He' s still at the allotment when I get home. I start making lunch. I’m suddenly tired of the relentless march of gorgeous, English, home grown parsnips, carrots, Jerusalem artichokes and squashes marching through my November kitchen. I want Italian. I want the hint of summer but the comfort of winter. Risotto of course. But I must rely on the store cupboard. No porcini mushrooms or celery in the fridge so I make a sofrito from chopped white onions and leeks, garlic and a handful of sundried tomatoes using ladlefuls of the soaking stock to stir into the half packet of Arborio rice in the pan. Thank goodness I had some left from last month’s rice pudding fest.

The sun-dried tomatoes make the risotto look as murky as a muddy Devon lane at dusk. Emerald chopped parsley, parmesan and a slab of butter lift it to the heights of deliciousness and we sit at our kitchen table, loving our Italian Sunday lunch. My guilt dispelled for now.

This time next week I will be in Portugal with my two dear sisters. I'm looking for ways to re-frame it - I'm only leaving my husband for seven days if I look at it through my abandonment glasses. Instead of my opportunity glasses - my love glasses.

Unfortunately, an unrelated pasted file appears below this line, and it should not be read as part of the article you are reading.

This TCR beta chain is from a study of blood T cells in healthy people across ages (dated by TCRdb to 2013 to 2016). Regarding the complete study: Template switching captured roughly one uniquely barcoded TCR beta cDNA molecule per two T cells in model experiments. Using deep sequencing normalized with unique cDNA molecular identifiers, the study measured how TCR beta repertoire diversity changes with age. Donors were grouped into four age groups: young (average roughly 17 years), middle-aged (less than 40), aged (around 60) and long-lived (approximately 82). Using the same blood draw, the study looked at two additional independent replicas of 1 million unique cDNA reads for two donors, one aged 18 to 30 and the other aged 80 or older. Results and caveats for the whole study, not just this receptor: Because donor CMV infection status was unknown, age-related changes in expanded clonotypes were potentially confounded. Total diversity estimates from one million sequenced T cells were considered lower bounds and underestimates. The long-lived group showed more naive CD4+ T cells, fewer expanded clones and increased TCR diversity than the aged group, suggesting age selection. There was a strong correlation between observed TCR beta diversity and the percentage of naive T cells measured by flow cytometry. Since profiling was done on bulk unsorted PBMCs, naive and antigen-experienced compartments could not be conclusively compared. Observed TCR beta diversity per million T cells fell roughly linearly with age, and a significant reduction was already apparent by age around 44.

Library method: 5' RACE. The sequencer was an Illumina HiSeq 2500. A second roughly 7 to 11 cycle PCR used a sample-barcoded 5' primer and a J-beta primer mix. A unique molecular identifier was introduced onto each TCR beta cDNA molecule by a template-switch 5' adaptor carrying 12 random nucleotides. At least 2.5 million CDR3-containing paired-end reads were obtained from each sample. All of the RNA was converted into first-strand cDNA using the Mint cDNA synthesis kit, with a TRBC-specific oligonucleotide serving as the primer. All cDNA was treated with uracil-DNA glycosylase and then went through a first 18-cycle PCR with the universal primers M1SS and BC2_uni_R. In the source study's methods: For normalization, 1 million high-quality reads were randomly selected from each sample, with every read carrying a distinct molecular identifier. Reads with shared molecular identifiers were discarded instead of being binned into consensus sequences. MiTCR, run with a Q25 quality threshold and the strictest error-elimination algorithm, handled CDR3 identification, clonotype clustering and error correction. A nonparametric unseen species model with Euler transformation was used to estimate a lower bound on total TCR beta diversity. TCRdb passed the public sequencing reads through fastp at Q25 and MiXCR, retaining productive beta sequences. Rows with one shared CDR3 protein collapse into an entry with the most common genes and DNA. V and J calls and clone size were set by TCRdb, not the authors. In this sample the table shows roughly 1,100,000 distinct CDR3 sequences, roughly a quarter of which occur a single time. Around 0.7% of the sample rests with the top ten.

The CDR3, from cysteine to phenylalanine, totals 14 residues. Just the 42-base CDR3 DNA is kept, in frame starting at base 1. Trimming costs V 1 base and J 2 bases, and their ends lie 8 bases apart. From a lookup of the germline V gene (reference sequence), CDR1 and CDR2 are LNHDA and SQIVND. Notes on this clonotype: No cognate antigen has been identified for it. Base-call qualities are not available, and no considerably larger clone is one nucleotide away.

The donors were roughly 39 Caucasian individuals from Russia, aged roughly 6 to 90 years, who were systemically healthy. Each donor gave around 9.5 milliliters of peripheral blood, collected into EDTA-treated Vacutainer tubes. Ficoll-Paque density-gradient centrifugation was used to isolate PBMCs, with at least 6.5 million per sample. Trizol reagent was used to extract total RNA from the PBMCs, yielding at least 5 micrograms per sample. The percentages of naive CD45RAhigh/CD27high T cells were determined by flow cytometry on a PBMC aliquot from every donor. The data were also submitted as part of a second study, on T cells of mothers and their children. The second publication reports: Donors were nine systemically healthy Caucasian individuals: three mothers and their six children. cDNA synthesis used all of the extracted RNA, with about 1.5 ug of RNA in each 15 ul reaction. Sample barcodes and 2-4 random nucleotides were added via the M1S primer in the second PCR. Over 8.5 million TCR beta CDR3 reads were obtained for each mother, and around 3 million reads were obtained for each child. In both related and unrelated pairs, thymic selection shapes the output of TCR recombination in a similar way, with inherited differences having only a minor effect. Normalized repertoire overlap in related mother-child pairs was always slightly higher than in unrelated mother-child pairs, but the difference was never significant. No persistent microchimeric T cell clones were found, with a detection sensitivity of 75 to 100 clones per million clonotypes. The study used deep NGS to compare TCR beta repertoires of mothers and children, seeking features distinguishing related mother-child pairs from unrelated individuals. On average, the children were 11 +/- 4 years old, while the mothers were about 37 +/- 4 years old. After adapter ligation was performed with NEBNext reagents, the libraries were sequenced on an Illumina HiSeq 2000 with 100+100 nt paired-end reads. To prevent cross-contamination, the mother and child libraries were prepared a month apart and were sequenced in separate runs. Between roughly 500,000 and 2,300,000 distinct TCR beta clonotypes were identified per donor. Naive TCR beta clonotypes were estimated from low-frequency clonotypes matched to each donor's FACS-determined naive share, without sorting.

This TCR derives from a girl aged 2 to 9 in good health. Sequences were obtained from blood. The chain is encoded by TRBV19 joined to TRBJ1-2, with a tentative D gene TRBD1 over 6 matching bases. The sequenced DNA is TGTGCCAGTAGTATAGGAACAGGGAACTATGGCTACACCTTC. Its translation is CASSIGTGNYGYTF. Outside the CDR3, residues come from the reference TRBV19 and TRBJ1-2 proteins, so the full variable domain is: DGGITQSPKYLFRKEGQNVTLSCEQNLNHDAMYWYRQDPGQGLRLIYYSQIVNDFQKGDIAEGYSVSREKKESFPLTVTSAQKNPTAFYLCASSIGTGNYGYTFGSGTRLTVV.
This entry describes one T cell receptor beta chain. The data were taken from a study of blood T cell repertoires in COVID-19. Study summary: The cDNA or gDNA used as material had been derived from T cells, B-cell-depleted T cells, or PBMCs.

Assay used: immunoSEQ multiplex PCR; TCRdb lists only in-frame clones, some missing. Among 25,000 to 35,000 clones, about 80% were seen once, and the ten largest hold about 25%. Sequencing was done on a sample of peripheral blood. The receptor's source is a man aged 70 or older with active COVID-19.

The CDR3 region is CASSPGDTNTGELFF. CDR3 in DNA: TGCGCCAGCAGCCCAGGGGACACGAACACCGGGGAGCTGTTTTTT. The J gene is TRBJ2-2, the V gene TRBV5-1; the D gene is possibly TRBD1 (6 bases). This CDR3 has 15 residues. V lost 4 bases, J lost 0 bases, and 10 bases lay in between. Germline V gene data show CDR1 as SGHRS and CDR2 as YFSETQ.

Friday, 18 November 2011

Dust and Love

18th November 2011 Friday

Today, helping a dear friend clean and pack up her cottage, where she has lived for twelve years, I’m amazed how sticky dust is. Especially the cobwebby dust behind pictures, and the dust glued to the wooden frames and the filmy dust on the glass. Which you don’t really notice when you are eating your meals and watching the TV and not looking at the pictures on your walls. I’m thinking now how long it’s been since I even whisked a cloth anywhere near a picture or a mirror in our house.

Probably even better to wipe the dust off our light bulbs. In our book about 365 Ways to Save The Planet it says doing this increases the amount of light they give off by 40% to 50% and so provides better lighting for the same cost. Obvious really - I knew about keeping your car headlights clean but didn’t think about light bulbs.

I don’t want to write about dust any more. I’ve just watched a U-tube clip which made me cry and which helped me put all the little niggles and perceived problems of my life into perspective. I pass it on to you - with love.

Thursday, 17 November 2011

What If?

17th November 2011 Thursday

What if?

What if I loved it all? Every moment.

The cool, weak cup of tea with my father that I drink to be sociable?

The odd sound of my car engine at seventy miles an hour - could it be the clutch slipping?

The hot black radish that my husband offers me, that burns my tongue?

The bones of the pussy cat’s spine under his soft fur, under my hand?

The voice of the beautiful Indian healer telling me the truth?